Two nations divided
We can not blame our children for their feelings towards our “neighbours” – if someone wish to do so, I would invite them to spend just one night at the bomb shelter with us. The war made a split between people in our countries. At it’s start many of us though that people in Russia did not know what is going on here and if we told them they would understand and could help to stop it. But we were wrong. People there are so affected by the propaganda that they either not trust us or approve the actions of their government. Sadly, Christians there have kind of the same position as everyone else. They are accusing us and call to repent.
But among those I talked to many just chose not to know what is going on. At the same time they would speak about helping Ukrainian refugees or going to run kids camps in ruined Mariupol. They shared their fears with me and speak about uncertainty, and they could mention about their debates in the church about taking the guns if you are called to Russian army. One of our Ukrainian staff who has friends in Russia asked me how I manage to support the contact with people there. I told him that sometimes it is very hard. He said that he could not speak with his friends there because of what he saw and heard during his trips to the de-occupied territories as a volunteer. He added: “I know that as a Christian I need to forgive them, but I just don’t know how to. Perhaps, one day I will”.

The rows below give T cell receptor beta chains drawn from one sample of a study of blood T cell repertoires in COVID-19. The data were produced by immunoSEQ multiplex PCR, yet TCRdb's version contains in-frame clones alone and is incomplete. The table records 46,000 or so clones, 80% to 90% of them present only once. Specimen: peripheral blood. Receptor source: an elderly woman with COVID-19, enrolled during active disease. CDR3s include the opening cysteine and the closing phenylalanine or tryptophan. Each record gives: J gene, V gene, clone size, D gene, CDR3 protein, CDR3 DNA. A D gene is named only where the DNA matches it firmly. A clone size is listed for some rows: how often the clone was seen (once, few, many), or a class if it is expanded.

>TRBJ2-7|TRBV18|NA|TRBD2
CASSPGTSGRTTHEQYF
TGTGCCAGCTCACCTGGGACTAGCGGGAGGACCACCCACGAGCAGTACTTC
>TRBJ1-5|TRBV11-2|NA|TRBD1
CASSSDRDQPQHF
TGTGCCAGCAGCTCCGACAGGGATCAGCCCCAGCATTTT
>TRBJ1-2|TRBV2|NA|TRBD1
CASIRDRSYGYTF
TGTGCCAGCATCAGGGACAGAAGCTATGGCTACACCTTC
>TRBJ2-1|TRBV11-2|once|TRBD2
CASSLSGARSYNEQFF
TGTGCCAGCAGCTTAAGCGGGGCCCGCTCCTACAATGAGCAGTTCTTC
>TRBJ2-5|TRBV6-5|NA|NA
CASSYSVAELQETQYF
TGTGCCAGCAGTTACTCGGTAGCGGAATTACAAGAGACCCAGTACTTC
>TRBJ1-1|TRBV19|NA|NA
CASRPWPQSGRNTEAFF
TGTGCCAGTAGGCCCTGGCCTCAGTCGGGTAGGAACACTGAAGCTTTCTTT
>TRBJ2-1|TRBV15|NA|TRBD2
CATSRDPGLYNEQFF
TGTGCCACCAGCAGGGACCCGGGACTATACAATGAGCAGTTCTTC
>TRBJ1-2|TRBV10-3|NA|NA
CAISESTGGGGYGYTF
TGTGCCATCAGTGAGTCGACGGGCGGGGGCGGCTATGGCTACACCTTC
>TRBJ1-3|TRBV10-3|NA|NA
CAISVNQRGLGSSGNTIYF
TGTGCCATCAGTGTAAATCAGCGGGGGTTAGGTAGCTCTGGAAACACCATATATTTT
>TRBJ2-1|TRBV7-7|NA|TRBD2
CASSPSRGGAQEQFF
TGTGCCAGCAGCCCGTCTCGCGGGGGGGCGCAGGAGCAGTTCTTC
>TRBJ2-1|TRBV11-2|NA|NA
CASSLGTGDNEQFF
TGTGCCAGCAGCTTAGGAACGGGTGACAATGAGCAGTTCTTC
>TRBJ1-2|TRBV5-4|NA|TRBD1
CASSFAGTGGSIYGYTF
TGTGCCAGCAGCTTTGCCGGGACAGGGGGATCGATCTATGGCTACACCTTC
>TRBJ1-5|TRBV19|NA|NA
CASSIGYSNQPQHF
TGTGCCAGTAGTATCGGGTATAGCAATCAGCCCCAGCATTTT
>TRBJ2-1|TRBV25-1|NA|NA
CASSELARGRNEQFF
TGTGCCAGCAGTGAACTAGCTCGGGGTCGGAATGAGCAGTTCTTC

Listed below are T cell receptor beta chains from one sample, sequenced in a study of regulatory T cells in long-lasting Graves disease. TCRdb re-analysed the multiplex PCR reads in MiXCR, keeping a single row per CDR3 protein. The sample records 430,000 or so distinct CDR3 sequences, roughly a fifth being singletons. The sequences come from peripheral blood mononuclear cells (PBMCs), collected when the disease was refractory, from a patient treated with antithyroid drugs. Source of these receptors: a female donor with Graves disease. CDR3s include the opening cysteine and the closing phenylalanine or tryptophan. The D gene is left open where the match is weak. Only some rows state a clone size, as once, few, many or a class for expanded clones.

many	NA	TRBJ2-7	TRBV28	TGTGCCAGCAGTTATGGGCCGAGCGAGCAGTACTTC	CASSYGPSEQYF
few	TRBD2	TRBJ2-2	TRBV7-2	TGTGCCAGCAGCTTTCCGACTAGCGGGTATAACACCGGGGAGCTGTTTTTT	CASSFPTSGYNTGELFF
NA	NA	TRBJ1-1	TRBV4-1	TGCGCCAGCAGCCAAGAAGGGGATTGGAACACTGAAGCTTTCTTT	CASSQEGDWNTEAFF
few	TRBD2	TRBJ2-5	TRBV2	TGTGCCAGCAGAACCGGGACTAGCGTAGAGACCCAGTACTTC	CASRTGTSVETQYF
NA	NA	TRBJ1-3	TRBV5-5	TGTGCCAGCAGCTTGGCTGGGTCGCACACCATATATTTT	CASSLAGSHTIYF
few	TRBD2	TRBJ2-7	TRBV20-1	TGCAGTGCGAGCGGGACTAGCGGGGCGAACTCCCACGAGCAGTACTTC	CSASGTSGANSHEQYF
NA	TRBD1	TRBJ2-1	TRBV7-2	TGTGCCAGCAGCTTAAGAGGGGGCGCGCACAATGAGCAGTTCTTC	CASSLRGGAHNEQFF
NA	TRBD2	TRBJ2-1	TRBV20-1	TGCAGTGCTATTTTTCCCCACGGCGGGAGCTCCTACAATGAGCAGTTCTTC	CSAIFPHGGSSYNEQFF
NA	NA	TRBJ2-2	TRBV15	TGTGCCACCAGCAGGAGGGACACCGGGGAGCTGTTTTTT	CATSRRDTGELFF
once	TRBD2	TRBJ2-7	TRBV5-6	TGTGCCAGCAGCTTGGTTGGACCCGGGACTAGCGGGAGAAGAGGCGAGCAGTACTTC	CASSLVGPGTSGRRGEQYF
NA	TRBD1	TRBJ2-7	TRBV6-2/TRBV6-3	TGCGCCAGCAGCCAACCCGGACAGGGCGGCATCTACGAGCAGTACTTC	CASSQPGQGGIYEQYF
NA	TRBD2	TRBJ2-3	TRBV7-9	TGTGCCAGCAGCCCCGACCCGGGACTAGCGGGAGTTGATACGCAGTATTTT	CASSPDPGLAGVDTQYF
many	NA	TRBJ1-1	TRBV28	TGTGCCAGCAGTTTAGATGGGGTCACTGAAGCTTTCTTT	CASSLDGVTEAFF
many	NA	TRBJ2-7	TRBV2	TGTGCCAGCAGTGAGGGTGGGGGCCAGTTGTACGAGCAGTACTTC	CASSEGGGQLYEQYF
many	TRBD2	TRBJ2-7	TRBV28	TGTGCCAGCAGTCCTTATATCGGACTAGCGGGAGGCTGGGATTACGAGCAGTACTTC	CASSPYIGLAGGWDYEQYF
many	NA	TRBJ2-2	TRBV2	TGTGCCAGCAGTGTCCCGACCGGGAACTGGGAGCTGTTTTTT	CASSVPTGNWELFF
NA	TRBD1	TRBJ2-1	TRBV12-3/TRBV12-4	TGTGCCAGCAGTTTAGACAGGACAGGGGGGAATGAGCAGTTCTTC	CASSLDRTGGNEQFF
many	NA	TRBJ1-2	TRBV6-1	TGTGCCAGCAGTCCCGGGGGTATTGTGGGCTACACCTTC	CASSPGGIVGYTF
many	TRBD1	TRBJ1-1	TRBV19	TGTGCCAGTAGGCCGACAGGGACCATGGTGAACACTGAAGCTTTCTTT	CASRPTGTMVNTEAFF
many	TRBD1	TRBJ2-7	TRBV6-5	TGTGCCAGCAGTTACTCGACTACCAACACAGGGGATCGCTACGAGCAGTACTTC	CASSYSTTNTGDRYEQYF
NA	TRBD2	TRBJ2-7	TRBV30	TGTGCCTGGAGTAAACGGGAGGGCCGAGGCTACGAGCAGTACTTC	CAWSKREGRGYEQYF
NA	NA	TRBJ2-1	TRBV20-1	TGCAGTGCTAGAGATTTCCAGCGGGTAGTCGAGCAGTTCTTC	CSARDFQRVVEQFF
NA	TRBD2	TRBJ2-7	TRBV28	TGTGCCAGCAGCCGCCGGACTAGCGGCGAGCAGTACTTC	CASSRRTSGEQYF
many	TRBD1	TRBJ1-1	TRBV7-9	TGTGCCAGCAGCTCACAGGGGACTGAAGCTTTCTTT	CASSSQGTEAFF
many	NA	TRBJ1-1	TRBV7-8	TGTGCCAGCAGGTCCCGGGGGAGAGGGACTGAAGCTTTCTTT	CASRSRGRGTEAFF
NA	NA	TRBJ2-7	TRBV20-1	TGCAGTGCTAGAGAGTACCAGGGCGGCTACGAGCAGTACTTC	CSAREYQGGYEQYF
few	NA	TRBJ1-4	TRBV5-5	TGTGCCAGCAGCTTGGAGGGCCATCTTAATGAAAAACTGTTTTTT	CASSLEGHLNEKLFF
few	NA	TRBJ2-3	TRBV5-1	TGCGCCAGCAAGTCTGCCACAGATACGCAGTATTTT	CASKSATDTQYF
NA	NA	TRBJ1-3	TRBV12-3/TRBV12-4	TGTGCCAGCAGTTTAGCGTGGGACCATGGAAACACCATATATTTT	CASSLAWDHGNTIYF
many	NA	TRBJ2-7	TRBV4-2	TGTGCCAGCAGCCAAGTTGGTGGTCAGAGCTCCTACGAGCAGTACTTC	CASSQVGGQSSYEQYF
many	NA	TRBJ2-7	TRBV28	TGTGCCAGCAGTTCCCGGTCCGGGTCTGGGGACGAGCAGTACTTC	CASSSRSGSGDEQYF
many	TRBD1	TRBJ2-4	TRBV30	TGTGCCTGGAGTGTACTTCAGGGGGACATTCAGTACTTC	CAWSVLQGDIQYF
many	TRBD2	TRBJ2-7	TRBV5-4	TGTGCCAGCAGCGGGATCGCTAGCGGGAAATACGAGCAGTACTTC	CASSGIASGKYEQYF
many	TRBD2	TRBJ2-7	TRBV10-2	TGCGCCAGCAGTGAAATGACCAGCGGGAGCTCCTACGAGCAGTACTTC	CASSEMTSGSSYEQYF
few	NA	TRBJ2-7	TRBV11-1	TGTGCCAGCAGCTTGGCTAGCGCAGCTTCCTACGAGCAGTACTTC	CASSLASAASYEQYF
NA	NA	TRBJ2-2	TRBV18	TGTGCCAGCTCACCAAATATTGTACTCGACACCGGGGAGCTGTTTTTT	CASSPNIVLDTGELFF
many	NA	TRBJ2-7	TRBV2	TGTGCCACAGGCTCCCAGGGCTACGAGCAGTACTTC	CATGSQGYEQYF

People are split, family bonds are broken. I had several calls and messages from friends in Russia and they were very sorry for what was going on. I am glad I have some good friends there still. Some of them had to leave their country because they could not live under regime or their life and freedom were under the threat because of their position. I am thankful for their support and courage.
Working under difficult conditions
In the same way I am thankful for the courage of our SU people who continue the ministry under very hard circumstances. This is not only because of their anti-war position but also because they relate to SU all over the world. Yes, if you are connected to a foreign organisation, you may be considered as a “foreign agent” and depending on a situation it could mean anything including extremism and terrorism. Most if not all NGOs who have connections with foreign donors are under this law. It means we cannot transfer any funds to SU movements there. And since they had to stop their registrations due to changed legal requirements and now working as “underground” movements it is very hard to fundraise locally.